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Publication numberUS7661069 B2
Publication typeGrant
Application numberUS 11/094,109
Publication dateFeb 9, 2010
Filing dateMar 31, 2005
Priority dateMar 31, 2005
Fee statusPaid
Also published asUS20060224986
Publication number094109, 11094109, US 7661069 B2, US 7661069B2, US-B2-7661069, US7661069 B2, US7661069B2
InventorsDonald J Lindsay, Mark R Ligameri
Original AssigneeMicrosoft Corporation
Export CitationBiBTeX, EndNote, RefMan
External Links: USPTO, USPTO Assignment, Espacenet
System and method for visually expressing user interface elements
US 7661069 B2
Abstract
A method of visually expressing user interface elements on a display is provided which emphasizes those user interface elements which a user would be more interested in and deemphasizes those user interface elements which a user would be less interested in. Certain user interface elements, such as active elements, can be rendered in a sharp manner and be within a depth of field while other elements, such as inactive elements, can be rendered in a blurry manner and outside the depth of field.
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Claims(16)
1. A method for concurrently displaying a plurality of user interface elements on a display screen, the method comprising:
presenting a plurality of user interface windows in a Z-order orientation on the display screen, the plurality of user interface windows comprising at least a first user interface window and a second user interface window;
determining that a first user interface window is active and that a second user interface window is inactive, wherein the first user interface window and the second user interface window are presented in independent graphical user interface windows in a Z-order orientation on the display screen;
based on the first user interface window being active, rendering the first user interface window in a sharp, crisp manner;
because the user is not permitted to interact with the second user interface window, rendering the second user interface window in a blurry manner; and
scaling the size of each of the plurality of windows in the Z-order orientation so that the size of each window increases from topmost to bottommost in the Z-order orientation; and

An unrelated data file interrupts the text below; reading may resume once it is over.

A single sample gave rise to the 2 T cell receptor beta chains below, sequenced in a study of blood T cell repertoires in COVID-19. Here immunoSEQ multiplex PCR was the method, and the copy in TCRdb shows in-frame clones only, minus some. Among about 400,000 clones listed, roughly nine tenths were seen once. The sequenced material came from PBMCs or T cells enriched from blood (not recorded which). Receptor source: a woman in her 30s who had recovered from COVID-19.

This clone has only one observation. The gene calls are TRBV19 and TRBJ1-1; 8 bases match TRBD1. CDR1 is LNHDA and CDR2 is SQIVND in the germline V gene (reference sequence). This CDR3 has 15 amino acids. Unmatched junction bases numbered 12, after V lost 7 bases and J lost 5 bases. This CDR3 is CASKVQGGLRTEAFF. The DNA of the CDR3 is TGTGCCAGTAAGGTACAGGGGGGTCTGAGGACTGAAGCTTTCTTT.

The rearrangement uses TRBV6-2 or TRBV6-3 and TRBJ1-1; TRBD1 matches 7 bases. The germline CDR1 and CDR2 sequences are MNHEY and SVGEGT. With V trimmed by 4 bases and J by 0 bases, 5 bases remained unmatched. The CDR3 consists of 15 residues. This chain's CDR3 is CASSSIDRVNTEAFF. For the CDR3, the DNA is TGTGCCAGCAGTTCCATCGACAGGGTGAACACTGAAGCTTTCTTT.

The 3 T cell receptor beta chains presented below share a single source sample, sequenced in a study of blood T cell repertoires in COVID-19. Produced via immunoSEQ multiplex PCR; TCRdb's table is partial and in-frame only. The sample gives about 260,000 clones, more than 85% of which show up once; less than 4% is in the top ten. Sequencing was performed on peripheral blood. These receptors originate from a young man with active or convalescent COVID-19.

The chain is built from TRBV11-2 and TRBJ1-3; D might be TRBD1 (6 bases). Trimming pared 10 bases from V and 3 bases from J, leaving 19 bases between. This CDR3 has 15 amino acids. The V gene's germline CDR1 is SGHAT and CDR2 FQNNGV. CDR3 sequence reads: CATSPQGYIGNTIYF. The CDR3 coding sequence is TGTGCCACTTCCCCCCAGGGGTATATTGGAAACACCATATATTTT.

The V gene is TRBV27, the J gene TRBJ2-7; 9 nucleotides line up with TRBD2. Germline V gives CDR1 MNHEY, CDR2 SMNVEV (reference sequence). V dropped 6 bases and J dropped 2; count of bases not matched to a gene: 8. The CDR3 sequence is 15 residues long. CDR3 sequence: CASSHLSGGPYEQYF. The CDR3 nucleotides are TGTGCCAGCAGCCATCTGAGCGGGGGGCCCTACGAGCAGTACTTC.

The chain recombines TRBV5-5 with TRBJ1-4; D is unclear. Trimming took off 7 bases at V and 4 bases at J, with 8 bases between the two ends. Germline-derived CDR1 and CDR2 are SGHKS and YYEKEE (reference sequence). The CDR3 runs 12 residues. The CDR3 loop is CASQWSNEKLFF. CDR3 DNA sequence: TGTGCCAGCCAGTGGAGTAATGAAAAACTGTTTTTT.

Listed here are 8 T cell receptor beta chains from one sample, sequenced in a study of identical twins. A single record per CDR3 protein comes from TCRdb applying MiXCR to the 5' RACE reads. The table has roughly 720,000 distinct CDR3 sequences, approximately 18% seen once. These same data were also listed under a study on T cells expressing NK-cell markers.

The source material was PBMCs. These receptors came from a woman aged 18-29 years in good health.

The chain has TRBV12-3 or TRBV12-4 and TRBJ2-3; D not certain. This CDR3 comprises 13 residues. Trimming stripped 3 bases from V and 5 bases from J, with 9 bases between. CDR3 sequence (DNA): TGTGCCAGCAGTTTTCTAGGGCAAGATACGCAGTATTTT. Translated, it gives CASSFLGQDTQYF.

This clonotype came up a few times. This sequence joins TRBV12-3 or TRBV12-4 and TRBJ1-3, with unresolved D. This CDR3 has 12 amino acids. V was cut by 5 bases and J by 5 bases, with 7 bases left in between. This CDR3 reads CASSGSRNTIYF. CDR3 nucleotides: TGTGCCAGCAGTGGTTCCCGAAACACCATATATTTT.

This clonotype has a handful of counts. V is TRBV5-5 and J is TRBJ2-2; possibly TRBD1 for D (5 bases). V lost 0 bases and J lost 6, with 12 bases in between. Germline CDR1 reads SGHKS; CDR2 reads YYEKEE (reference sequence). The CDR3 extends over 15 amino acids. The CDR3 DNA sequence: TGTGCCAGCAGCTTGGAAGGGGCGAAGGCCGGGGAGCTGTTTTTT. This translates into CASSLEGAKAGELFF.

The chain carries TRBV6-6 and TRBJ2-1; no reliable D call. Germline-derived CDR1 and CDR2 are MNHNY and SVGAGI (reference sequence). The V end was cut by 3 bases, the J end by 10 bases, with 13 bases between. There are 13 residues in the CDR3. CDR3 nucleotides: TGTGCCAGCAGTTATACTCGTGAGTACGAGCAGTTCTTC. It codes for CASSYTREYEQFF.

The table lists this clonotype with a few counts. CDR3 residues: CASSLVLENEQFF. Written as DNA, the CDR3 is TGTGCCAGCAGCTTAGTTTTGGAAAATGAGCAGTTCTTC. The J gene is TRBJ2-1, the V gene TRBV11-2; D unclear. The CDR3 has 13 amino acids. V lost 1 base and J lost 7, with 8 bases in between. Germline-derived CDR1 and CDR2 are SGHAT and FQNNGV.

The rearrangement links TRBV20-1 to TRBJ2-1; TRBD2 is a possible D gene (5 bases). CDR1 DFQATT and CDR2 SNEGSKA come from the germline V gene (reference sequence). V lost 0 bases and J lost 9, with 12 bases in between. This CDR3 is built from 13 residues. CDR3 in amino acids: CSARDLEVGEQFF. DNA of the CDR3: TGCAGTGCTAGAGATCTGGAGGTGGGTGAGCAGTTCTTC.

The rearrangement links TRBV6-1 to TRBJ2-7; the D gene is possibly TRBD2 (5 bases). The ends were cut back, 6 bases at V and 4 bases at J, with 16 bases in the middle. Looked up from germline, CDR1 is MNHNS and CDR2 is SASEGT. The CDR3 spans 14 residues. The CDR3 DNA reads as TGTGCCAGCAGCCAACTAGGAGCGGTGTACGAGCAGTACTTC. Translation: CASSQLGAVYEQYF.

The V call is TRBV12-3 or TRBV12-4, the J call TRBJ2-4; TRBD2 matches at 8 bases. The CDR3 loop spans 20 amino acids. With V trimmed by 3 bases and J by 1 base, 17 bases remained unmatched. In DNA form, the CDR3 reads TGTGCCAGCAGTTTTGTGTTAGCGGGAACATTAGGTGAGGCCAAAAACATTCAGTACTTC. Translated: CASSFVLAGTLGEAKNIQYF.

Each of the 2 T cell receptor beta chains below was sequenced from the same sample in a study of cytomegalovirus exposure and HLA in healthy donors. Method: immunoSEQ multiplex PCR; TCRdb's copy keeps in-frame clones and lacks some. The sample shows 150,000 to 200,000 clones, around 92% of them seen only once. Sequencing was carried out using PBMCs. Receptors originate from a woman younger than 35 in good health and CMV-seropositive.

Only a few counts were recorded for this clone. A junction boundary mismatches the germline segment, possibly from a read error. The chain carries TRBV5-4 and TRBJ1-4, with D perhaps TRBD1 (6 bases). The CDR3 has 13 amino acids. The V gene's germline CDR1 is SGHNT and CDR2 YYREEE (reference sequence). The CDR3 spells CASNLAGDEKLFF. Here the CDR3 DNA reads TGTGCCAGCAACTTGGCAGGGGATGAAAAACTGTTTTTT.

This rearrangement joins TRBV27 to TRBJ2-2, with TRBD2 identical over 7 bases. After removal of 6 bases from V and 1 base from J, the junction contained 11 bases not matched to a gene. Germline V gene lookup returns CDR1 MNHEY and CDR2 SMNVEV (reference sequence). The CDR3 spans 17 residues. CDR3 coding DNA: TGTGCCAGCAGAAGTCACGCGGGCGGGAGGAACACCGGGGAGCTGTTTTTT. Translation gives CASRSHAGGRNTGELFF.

displaying a slider control that allows a user to selectively change the number of user interface windows presented in a clear, crisp manner.
2. The method of claim 1, wherein the first user interface window is within a depth of field and the second user interface window is outside the depth of field.
3. The method of claim 2, wherein the depth of field is user configurable.
4. The method of claim 1, wherein the first user interface window is at the top of the Z-order of the user interface windows.
5. The method of claim 1, wherein after rendering the first and second user interface windows, the method further comprising responsive to a command, rendering the second user interface window element in a sharp, crisp manner and rendering the first user interface window in a blurry manner without changing the Z-order of user interface windows.
6. The method of claim 5, wherein rendering the first and second user interface windows in response to the command includes changing a focal point of a depth of field, wherein the second user interface window is within the depth of field and the first user interface window falls outside the depth of field, and wherein user interface windows within the depth of field are rendered in a sharp, crisp manner and user interface windows outside the depth of field are rendered in a blurred manner.
7. The method of claim 1, wherein the second user interface element is at the top of Z-order of the user interface windows.
8. The method of claim 1, further comprising rendering a third user interface window in a sharp, crisp manner.
9. The method of claim 8, wherein the first and third user interface windows fall within a depth of field and the second user interface window falls outside the depth of field.
10. The method of claim 8, further comprising:
responsive to a command, changing the focal point of the depth of field, wherein the second user interface window is within the depth of field and at least one of the first and third user interface windows falls outside the depth of field;
changing the presentation of the first user interface window from a sharp, crisp manner to a blurry manner;